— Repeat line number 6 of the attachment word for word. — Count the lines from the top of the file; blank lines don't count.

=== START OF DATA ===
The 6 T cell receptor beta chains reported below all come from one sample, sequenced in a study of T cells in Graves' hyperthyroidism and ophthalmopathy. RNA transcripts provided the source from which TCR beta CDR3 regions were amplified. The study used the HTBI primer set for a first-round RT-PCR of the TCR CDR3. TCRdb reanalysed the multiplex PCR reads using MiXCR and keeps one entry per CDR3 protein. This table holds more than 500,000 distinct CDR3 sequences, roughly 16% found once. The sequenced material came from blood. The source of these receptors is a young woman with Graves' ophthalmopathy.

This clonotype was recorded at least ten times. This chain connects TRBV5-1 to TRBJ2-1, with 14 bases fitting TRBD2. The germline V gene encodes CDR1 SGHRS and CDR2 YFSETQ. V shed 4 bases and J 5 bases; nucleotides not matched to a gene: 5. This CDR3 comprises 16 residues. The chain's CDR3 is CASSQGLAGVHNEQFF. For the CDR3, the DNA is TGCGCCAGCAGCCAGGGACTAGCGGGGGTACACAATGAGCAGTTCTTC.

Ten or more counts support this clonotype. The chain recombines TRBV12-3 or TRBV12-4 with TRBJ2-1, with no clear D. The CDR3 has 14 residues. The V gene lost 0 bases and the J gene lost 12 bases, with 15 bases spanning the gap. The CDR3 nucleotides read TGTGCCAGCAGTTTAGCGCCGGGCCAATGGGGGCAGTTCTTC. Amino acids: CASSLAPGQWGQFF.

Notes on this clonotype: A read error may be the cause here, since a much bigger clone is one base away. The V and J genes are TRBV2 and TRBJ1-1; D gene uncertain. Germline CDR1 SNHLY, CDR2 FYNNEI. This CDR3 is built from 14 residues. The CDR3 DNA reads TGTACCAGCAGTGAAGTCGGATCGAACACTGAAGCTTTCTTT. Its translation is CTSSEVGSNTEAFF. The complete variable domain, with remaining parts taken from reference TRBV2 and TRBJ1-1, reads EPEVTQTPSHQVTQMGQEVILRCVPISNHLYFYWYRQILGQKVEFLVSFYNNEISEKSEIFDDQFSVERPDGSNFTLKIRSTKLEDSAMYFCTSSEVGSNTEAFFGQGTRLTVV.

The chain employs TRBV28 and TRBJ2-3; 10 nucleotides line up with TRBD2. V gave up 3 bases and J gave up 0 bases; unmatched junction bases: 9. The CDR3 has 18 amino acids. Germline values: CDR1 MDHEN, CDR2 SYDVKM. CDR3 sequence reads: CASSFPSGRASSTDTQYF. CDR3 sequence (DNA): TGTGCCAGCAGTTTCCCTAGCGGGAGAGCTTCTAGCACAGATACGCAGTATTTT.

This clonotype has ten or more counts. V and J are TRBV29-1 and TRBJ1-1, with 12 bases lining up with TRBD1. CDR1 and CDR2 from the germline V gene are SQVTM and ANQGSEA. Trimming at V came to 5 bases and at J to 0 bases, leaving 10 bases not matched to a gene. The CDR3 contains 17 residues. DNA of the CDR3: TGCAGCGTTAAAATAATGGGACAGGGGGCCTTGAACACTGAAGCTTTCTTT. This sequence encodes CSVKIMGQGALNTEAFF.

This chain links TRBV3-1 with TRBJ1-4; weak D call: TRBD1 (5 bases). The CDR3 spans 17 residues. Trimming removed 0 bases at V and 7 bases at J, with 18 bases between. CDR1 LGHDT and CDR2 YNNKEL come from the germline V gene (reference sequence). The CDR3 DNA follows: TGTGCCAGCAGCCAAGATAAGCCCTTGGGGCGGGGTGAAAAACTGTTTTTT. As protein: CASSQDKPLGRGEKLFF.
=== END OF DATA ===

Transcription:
This clonotype has ten or more counts. V and J are TRBV29-1 and TRBJ1-1, with 12 bases lining up with TRBD1. CDR1 and CDR2 from the germline V gene are SQVTM and ANQGSEA. Trimming at V came to 5 bases and at J to 0 bases, leaving 10 bases not matched to a gene. The CDR3 contains 17 residues. DNA of the CDR3: TGCAGCGTTAAAATAATGGGACAGGGGGCCTTGAACACTGAAGCTTTCTTT. This sequence encodes CSVKIMGQGALNTEAFF.